Wednesday, June 12, 2013

Republican Anti-Immigration Filibuster Is Defeated 82-15. What's Next?


Will the immigration reform battle sink any of these ships?

Yesterday just over a dozen motley racists-- all Republicans-- voted against shutting down Jefferson Beauregard Session III's filibuster of the comprehensive immigration bill. These were the 15 bigots:
John Barrasso (R-WY)
John Boozman (R-AR)
Mike Crapo (R-ID)
Ted Cruz (R-TX)
Mike Enzi (R-WY)
Chuck Grassley (R-IA)
Jim Inhofe (R-OK)
Mark Kirk (R-IL)
Mike Lee (R-UT)
Jim Risch (R-ID)
Pat Roberts (R-KS)
Tim Scott (R-SC)
Jefferson B. Sessions III (KKK-AL)
Richard Shelby (R-AL)
David Vitter (R-LA)
That's the good news. But it's not the end of the story... not even in the Senate. The Republicans have all kinds of tricks up their collective sleeves to water down and derail the bill. Miss McConnell was one of the Republican senators who voted to shut down the filibuster, but he warned not to interpret that as meaning he favors meaningful immigration reform. He doesn't. "As an elected leader in my party," McConnell lisped just before the vote, "it’s my view that we at least need to try to improve a situation that as far as I can tell very few people believe is working well either for our own citizens, or for those around the world who aspire to become Americans. I’ll vote to debate it and for the opportunity to amend it, but in the days ahead there will need to be major changes to this bill if it’s going to become law." John Cornyn voted "yes" as well-- and he has a poison pill in the works he hopes will derail the whole bill by requiring significantly higher thresholds of border control before the bill’s “trigger” kicks in allowing undocumented immigrants to move toward citizenship.

Marco Rubio, a GOP presidential aspirant who has been taking a bad beating from the party's Know Nothing base, helped write the bill but is now trying to be seen by the Know Nothings as being against it (while he courts Latino voters and hopes they see him in their corner; the guy's a mess). He is being given the credit for getting Mark Kirk, usually viewed as a mainstream conservative, to vote with the extremists and racists against the bill yesterday. He tried the same thing with Kelly Ayotte, who rebuffed his clownish efforts. His latest trick is to offer an amendment that requires immigrants speak English before they even get permanent residency, quite the departure from American history and traditions.

I lived overseas for almost seven years after college, and for nearly four of those years I worked at the Kosmos, an international youth and meditation center in Amsterdam. The Kosmos was a virtual Tower of Babel. People weren't just speaking Dutch, they were speaking English, German, French, Italian, 4 different Scandinavian languages, Spanish, Japanese, Portuguese, Russian, Polish, Turkish, Arabic and Chinese. Luckily for Americans, English was the official lingua franca of the establishment, the one common language everyone used to communicating with everyone else outside of their own group. Whew!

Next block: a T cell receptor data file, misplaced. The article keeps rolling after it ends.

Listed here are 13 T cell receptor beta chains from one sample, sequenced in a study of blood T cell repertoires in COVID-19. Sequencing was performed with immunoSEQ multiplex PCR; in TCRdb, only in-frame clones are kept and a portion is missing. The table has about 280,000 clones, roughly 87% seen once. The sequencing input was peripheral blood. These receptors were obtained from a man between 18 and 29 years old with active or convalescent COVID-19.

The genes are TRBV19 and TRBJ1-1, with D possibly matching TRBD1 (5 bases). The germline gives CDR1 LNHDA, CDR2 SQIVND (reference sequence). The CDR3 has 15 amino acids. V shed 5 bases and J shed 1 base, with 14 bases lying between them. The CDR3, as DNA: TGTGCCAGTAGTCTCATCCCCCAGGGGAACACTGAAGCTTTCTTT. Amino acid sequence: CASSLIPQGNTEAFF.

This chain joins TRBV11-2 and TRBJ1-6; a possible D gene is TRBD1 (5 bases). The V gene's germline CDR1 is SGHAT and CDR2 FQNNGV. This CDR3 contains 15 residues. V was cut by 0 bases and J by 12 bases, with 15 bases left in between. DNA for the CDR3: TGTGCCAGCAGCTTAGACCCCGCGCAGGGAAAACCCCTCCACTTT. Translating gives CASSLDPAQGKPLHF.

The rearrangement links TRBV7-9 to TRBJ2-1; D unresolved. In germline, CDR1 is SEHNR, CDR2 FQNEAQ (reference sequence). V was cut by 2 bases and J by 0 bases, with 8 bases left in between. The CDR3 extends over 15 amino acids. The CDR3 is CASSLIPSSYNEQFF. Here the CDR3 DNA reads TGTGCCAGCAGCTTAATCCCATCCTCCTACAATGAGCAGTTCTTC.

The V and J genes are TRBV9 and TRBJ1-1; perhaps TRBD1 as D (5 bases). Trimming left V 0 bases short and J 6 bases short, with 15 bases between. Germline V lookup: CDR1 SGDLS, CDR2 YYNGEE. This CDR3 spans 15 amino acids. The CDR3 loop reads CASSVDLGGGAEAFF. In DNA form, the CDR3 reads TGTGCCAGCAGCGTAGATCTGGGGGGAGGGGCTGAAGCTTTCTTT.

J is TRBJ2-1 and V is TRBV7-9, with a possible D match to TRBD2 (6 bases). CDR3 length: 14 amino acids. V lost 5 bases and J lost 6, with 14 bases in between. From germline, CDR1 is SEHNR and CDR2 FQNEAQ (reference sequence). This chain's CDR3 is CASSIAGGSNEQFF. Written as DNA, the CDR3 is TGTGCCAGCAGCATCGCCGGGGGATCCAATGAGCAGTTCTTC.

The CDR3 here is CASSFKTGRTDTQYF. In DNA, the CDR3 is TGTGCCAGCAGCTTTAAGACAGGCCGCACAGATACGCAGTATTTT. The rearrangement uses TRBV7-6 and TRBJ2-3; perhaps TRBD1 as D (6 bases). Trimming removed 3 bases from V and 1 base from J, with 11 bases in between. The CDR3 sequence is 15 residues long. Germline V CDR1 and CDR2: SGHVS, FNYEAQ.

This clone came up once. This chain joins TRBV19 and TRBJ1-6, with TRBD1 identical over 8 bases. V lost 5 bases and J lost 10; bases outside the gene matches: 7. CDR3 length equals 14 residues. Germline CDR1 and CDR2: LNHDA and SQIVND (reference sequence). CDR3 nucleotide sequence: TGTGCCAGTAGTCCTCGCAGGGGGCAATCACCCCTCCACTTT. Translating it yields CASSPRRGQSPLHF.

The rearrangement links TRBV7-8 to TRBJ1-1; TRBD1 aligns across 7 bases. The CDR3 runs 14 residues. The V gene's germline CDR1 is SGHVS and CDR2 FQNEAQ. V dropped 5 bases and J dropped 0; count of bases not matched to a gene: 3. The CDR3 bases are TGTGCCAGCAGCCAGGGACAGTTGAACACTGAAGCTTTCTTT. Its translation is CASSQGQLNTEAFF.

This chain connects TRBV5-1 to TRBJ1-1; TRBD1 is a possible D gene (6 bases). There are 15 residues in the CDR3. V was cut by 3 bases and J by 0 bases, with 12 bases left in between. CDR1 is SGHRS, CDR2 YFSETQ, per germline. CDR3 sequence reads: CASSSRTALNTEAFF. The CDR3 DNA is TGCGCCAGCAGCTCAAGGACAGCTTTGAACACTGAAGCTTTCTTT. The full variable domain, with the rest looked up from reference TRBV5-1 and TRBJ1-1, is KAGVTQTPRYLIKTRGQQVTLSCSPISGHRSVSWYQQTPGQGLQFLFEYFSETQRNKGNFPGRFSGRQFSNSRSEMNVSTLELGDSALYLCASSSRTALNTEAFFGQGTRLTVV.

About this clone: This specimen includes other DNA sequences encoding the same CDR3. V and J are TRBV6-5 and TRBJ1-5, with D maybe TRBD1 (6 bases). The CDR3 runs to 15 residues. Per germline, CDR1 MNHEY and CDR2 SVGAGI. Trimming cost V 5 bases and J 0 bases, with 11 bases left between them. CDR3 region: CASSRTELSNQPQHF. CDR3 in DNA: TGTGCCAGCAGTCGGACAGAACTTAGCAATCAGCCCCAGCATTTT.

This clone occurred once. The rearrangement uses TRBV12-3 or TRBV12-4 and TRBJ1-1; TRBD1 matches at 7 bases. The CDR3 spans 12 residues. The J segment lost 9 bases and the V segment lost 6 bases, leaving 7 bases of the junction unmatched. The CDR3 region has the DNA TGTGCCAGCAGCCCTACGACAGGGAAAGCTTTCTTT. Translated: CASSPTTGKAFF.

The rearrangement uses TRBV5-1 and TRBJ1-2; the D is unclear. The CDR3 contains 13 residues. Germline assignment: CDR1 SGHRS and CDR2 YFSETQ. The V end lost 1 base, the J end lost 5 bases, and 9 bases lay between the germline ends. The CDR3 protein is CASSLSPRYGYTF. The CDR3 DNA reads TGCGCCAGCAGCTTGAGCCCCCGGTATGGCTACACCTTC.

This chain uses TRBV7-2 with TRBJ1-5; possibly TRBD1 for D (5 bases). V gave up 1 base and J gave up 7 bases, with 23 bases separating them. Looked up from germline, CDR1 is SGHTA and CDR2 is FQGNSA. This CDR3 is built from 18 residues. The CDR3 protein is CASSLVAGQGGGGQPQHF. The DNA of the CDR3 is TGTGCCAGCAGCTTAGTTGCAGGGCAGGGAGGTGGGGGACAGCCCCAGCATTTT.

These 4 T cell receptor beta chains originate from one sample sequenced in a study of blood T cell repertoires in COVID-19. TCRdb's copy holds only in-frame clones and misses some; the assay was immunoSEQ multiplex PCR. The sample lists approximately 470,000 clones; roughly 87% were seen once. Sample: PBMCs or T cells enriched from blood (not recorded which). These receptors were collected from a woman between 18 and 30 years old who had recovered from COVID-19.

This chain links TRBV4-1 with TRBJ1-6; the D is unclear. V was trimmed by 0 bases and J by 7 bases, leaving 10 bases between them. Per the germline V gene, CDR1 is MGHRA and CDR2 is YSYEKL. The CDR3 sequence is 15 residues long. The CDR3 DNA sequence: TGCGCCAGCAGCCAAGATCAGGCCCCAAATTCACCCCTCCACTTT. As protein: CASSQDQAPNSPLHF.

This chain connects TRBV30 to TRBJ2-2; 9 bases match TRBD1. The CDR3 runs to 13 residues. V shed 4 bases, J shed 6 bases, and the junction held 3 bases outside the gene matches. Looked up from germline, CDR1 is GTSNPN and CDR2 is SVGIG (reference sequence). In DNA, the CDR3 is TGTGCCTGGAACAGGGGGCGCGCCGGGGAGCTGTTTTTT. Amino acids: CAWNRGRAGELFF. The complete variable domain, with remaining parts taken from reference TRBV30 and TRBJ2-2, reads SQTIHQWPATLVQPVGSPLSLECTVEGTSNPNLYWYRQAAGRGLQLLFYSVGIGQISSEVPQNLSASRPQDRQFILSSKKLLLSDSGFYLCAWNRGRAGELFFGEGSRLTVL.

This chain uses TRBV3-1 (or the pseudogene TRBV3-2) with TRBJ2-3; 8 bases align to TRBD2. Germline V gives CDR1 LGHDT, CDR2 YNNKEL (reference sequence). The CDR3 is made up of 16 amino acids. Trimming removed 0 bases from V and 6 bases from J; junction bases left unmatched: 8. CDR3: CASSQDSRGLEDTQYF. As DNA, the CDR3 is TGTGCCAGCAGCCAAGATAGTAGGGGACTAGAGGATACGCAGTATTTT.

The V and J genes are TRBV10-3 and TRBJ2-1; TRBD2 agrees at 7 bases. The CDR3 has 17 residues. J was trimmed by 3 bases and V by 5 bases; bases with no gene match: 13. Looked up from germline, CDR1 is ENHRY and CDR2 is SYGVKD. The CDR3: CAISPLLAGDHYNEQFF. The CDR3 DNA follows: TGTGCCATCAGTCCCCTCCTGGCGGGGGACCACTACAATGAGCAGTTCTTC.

But over the course of my stay in Amsterdam and my travels through Europe, Africa and Asia, I noticed something else about language. Americans-- and only Americans (so not Canadians or Brits)-- would get uptight when other people spoke their native language, sometimes really uptight. It was no big deal for German's to hear people speaking French or Spanish or even for Dutch people-- and it was, after all, their country-- to hear everyone speaking English. But Americans... it was scary. There was a tendency for Americans to get paranoid and be freaked out when they heard other languages. And these were the hippest Americans there were, traveling overland to India or hanging around a meditation center in Holland. There was this predilection for Americans to imagine that if they heard another language, it meant people were talking about them-- or even plotting against them!

Friends of mine in Congress have told me that many Republicans there often brag about having never traveled overseas or even owning a passport... or of even eating "foreign" food. Webster's has a simple definition of xenophobia: "fear and hatred of strangers or foreigners or of anything that is strange or foreign." It's a concept that has found a home in the right-wing psyche and the Republican party worldview. I wonder if Marco Rubio's family spoke English when they fled the right-wing dictatorship of fascist General Fulgencio Batista in 1956 and shoved to the front of the immigration line, settling in Florida. Anti-immigration wing-nut Ted Cruz is also the son of an immigrant. His father, Rafael, fought in Fidel Castro's peasant army that overthrew Batista and later escaped to the U.S. in 1957 with a hundred dollar bill sewn into is underwear. (He became a citizen in 2005.)

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